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The Preschool Key: Reading Aloud


Q. My son is 5, and shows no interest in books or reading yet. He'll go to kindergarten next year. I've already talked to the teachers there, and they say don't worry about it, that they don't really teach reading until the first grade. Somehow, I'm worried that he's going to be behind if he doesn't start now, get the hang of it, and start building a vocabulary. What can I do to help that process along, but not force him to do something he doesn't want to do?


No matter what your child's preschool or K-12 school officials and teachers may tell you, the process of teaching a child to read begins in the early months and years of life - not when your child first crosses over the threshold into "real" school.


The best tool in your arsenal to help your son become a reader is to use your tremendous influence on him - and read WITH him. Don't just do this occasionally, or a couple of times a week. Do it every single day. Don't just do it for a few minutes, either: read with your child for at least 30 minutes every day. A great time to do it is at bedtime, snuggling. Then your son will associate fun and warmth with books. That's what it's all about.


It is very adviseable to have your son sitting side by side with you, so that he can see the text as well as the illustrations. As he grows a little older and kindergarten draws near, you can run your forefinger under the text as you read, kind of slowly though still musically and naturally. That way, he will make the connection between the symbols on the page, and the sounds those symbols make. That's phonics! Giving him phonemic awareness sets him up beautifully to be a good reader.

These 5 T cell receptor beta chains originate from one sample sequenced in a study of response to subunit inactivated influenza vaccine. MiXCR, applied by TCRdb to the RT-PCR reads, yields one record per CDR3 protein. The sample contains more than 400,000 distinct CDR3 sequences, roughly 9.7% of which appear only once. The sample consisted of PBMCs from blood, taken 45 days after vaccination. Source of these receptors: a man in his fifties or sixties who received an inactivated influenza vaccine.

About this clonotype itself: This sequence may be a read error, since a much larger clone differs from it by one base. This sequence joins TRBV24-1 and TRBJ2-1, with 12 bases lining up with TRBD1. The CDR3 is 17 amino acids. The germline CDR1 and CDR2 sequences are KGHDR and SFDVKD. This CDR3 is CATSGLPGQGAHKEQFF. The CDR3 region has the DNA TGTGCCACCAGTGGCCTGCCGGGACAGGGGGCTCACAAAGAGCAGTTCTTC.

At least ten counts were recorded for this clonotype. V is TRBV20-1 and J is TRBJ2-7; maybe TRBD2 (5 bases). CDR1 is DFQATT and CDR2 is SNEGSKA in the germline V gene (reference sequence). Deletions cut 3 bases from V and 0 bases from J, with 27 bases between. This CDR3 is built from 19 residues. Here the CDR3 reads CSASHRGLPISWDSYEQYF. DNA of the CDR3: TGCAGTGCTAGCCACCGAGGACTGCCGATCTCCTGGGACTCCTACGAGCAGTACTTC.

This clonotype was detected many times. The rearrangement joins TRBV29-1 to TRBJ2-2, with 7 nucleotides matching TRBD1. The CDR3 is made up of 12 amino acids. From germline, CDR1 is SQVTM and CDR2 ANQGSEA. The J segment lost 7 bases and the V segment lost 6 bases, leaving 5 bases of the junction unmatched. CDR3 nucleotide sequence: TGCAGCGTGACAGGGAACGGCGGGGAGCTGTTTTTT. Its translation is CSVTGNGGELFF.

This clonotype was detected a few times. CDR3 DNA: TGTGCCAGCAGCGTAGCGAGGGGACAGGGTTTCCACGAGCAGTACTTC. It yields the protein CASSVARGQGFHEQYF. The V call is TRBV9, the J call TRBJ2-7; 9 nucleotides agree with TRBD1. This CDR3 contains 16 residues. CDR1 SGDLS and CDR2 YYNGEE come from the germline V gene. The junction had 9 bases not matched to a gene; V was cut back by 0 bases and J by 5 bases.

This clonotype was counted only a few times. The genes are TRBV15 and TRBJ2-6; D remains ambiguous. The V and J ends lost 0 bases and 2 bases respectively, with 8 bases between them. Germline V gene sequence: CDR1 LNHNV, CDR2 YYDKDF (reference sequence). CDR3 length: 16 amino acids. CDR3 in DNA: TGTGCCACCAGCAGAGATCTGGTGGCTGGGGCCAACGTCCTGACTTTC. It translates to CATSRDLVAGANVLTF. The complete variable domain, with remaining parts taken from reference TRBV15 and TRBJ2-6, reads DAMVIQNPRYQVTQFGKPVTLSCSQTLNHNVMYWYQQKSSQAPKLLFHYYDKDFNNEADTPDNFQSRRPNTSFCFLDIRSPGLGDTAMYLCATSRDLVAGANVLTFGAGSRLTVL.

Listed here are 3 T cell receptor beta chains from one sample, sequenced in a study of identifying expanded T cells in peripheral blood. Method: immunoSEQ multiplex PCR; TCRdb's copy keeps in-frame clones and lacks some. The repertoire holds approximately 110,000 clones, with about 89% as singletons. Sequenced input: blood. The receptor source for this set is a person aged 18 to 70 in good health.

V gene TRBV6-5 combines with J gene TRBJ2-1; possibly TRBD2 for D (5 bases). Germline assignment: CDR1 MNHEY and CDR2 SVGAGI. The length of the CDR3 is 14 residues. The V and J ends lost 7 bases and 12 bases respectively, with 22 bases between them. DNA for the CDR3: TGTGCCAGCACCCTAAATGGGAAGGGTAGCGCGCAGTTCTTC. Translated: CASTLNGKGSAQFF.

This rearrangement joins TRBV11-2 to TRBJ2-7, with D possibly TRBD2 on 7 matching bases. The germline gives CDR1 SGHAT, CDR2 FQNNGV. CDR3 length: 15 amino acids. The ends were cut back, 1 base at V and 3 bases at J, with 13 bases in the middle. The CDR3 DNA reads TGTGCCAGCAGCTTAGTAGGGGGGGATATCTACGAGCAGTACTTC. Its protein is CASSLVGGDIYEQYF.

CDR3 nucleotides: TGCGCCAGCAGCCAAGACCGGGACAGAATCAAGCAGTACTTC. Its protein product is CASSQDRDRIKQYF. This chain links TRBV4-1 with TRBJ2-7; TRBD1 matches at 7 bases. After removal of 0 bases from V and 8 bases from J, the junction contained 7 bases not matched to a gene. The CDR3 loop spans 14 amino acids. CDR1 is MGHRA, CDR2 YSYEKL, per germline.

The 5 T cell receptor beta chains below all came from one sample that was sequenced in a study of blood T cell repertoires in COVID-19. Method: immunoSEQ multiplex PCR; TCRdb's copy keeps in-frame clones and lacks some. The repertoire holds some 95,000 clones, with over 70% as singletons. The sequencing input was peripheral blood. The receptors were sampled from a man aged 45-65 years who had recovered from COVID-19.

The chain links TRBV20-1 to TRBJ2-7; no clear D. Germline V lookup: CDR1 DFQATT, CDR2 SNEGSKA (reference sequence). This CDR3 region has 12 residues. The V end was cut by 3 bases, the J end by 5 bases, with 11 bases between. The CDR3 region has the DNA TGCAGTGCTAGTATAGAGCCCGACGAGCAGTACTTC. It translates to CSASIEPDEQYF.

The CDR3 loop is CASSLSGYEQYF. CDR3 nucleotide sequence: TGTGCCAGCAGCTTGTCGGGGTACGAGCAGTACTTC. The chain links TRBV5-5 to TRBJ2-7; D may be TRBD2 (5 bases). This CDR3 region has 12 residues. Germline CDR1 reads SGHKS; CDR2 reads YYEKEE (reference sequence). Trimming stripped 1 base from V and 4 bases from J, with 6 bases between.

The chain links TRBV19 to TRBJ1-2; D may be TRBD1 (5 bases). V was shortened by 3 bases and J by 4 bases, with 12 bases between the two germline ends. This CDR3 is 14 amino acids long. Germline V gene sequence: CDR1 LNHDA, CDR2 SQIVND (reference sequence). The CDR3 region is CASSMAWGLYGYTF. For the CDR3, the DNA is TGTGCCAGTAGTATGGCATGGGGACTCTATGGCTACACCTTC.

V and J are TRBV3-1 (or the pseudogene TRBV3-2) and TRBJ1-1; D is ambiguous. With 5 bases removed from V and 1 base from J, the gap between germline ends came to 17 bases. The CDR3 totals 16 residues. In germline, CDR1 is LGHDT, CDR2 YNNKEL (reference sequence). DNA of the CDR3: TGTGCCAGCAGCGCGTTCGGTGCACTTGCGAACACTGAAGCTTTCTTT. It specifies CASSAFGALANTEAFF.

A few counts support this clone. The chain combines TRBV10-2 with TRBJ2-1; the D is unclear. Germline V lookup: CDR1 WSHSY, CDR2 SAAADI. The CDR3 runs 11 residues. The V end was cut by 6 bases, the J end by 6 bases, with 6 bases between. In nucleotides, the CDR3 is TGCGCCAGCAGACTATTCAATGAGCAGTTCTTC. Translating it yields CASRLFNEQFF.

Among the many other benefits of reading aloud with your child is that you develop him as a good listener. Teachers cite declining listening skills above all others as difficulties they are facing.


It's also great for giving your child a large working vocabulary. You just don't encounter all that many words in the typical preschool day, but you can build a huge "listening vocabulary" - words that you know the meaning of via the context, even if you couldn't spell them - just by listening to stories. A child's listening vocabulary should be quite a few grade levels above his reading or writing vocabulary, the words he is able to decode or write. So you are stretching him nicely when you read aloud and pack that brain with new vocabulary.


You're also stretching his powers of concentration and helping him practice paying attention, two more crucial learning skills that his teachers will appreciate your developing in his preschool years.


This may be hard to accept, but you also probably had better shut off the TV set. It is so hard for books to compete with the sensory extravaganza of the loud, moving picture machine. No wonder books seem "boring," by contrast. But think about it: how many words do they see on the TV screen during a cartoon or even a so-called "educational" show? Very, very few. You are delusional if you believe that a lot of TV watching will help your child learn to read. You're much smarter to break the addiction now, or prevent it from getting started, and not allow any TV in your home until your child is reading and writing very well in school.


The great thing about that is that then your child is free for active play, which is much, much better for his or her brain development than sitting passively in front of the idiot box.


Homework: A great guide to the reading-aloud process, Reading Magic, is available from beloved children's author Mem Fox:


By Susan Darst Williams Ages & Stages 103 2008


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